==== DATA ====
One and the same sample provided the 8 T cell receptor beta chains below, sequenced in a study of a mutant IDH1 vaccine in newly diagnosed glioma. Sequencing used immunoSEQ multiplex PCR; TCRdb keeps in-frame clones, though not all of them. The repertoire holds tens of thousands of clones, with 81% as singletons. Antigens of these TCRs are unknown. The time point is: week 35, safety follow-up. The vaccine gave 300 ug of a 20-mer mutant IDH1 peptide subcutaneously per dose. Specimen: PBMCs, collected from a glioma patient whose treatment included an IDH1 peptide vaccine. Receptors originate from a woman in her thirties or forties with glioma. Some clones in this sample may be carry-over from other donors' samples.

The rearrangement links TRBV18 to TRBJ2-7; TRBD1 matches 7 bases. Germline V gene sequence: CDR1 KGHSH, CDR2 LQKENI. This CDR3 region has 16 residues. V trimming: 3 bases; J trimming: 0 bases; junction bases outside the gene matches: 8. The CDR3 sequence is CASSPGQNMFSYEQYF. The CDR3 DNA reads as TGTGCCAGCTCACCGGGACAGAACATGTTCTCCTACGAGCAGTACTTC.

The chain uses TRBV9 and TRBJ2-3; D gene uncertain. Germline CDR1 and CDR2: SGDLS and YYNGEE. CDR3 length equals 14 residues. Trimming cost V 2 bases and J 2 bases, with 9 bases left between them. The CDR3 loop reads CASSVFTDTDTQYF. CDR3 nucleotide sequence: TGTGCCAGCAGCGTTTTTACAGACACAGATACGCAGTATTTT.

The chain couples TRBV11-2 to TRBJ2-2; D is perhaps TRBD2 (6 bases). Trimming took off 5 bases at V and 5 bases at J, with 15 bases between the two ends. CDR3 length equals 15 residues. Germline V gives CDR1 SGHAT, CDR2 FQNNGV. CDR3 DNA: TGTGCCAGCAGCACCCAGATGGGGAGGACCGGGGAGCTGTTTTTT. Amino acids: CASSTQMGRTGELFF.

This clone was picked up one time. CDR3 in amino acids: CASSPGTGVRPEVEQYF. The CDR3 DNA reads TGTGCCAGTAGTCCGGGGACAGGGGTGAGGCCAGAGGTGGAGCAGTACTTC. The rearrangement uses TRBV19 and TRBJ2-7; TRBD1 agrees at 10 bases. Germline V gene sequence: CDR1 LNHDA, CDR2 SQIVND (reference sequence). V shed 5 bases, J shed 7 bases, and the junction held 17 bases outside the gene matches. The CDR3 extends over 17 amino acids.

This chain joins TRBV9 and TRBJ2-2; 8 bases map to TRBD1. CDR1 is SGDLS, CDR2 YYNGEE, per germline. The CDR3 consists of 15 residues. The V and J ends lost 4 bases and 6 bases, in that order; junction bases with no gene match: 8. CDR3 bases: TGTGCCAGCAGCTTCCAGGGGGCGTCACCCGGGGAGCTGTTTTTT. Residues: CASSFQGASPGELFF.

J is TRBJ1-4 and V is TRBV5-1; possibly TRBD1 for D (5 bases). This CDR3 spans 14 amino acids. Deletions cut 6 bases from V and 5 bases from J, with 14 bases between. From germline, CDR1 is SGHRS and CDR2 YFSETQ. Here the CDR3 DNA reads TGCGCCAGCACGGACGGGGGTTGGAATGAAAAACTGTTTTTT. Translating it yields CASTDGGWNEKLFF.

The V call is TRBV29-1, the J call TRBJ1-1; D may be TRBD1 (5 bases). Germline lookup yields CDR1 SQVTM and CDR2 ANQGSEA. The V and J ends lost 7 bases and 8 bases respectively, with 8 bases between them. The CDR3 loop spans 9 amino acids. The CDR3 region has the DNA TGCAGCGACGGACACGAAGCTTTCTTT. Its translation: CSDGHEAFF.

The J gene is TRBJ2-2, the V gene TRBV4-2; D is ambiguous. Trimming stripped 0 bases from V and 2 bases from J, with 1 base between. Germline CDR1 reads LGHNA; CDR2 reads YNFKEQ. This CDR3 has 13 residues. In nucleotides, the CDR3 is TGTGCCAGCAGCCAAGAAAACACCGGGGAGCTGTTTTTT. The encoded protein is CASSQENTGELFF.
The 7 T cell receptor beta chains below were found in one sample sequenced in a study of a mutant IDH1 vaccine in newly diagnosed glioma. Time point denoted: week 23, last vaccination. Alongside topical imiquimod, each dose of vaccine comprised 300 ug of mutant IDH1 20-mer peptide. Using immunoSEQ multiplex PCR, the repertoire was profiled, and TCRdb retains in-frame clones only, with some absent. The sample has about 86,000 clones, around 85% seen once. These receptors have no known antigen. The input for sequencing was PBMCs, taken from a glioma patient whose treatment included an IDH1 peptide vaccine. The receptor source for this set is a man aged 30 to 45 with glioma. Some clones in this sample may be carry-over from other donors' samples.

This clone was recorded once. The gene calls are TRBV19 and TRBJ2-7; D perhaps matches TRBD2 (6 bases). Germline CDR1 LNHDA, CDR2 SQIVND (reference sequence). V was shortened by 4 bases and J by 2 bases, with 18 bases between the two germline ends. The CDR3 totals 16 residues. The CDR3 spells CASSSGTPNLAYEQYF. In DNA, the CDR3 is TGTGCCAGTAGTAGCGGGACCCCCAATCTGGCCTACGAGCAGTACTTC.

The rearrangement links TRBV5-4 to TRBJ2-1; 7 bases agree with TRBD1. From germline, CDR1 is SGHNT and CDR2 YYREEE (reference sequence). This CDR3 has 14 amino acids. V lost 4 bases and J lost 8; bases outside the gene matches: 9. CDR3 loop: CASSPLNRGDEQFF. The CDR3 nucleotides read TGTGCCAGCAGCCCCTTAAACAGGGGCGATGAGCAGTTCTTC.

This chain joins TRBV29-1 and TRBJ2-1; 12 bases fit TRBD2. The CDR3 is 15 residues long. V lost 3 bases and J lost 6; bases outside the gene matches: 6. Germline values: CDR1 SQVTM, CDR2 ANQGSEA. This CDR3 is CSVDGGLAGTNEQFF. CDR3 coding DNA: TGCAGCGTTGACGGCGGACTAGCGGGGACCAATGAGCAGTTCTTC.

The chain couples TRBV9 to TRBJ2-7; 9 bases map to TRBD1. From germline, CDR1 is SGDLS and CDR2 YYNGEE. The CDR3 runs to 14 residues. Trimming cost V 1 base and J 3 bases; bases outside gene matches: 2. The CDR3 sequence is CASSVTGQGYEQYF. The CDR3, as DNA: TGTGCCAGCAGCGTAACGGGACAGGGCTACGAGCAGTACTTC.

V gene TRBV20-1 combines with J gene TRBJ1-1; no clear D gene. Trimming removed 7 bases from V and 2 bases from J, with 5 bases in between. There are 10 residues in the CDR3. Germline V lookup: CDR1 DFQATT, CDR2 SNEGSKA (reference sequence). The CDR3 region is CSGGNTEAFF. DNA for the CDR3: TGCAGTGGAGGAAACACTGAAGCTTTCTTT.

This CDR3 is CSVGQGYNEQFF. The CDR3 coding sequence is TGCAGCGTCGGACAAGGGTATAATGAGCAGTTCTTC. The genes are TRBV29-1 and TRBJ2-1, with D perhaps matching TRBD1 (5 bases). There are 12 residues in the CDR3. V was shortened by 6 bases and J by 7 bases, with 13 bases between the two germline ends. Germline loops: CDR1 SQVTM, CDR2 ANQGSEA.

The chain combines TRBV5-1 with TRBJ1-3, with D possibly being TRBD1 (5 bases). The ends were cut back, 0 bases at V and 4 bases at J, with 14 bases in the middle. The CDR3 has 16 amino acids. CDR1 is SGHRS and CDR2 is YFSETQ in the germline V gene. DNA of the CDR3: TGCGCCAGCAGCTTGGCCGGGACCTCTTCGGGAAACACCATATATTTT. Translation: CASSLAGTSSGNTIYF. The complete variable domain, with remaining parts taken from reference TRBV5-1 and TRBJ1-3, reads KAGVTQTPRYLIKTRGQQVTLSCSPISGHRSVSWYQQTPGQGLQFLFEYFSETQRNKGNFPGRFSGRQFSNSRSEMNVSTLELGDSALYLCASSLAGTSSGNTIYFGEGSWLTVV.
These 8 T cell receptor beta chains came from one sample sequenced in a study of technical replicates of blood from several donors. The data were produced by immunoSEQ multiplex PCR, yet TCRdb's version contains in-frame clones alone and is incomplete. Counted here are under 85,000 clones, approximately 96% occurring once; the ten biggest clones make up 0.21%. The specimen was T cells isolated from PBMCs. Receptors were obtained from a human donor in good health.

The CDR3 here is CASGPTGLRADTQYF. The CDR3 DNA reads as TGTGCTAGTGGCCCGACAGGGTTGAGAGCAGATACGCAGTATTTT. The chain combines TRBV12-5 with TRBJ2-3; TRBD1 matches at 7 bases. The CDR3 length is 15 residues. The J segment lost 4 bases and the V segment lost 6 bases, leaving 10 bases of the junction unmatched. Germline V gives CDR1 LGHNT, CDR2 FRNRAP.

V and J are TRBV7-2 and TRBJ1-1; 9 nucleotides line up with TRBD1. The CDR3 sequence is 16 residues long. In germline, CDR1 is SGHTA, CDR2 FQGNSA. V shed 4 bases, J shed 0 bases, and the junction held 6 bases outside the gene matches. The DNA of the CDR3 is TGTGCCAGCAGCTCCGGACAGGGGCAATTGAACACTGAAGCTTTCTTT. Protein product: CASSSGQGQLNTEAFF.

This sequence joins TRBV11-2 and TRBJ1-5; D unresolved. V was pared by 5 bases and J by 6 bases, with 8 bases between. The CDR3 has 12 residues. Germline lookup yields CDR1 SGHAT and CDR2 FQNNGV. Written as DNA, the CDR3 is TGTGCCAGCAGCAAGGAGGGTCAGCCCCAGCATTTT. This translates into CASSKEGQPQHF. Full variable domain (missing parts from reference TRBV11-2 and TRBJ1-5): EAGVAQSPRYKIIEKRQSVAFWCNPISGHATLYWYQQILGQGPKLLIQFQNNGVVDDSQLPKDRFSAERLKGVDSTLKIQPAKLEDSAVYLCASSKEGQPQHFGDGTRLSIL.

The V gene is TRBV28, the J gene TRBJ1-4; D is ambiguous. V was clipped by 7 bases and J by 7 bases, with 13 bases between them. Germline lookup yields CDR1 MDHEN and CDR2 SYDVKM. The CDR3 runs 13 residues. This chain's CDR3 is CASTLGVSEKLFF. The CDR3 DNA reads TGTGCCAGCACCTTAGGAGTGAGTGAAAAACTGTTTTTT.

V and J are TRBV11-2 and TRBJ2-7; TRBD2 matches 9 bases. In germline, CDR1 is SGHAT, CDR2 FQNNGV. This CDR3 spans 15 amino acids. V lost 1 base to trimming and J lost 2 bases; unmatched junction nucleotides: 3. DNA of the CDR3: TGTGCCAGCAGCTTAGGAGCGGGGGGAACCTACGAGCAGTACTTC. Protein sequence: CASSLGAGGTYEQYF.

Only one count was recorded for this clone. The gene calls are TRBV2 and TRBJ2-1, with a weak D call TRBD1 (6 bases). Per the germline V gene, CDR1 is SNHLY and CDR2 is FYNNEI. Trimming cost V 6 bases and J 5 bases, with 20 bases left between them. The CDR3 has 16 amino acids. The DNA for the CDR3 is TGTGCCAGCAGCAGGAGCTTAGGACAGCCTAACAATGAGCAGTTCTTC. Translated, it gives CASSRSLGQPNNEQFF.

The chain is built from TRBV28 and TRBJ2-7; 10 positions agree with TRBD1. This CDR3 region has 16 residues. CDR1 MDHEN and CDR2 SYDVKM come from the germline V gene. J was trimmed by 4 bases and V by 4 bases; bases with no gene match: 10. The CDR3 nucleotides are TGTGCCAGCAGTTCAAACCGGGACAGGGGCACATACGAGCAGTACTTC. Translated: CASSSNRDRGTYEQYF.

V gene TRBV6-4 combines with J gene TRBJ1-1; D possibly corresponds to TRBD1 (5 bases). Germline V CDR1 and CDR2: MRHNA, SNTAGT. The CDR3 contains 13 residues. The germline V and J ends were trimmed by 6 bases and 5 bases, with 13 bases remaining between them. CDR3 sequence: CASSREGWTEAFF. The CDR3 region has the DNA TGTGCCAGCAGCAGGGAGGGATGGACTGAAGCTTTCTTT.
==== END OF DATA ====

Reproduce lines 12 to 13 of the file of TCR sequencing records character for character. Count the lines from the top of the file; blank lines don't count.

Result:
The rearrangement links TRBV5-4 to TRBJ2-1; 7 bases agree with TRBD1. From germline, CDR1 is SGHNT and CDR2 YYREEE (reference sequence). This CDR3 has 14 amino acids. V lost 4 bases and J lost 8; bases outside the gene matches: 9. CDR3 loop: CASSPLNRGDEQFF. The CDR3 nucleotides read TGTGCCAGCAGCCCCTTAAACAGGGGCGATGAGCAGTTCTTC.

This chain joins TRBV29-1 and TRBJ2-1; 12 bases fit TRBD2. The CDR3 is 15 residues long. V lost 3 bases and J lost 6; bases outside the gene matches: 6. Germline values: CDR1 SQVTM, CDR2 ANQGSEA. This CDR3 is CSVDGGLAGTNEQFF. CDR3 coding DNA: TGCAGCGTTGACGGCGGACTAGCGGGGACCAATGAGCAGTTCTTC.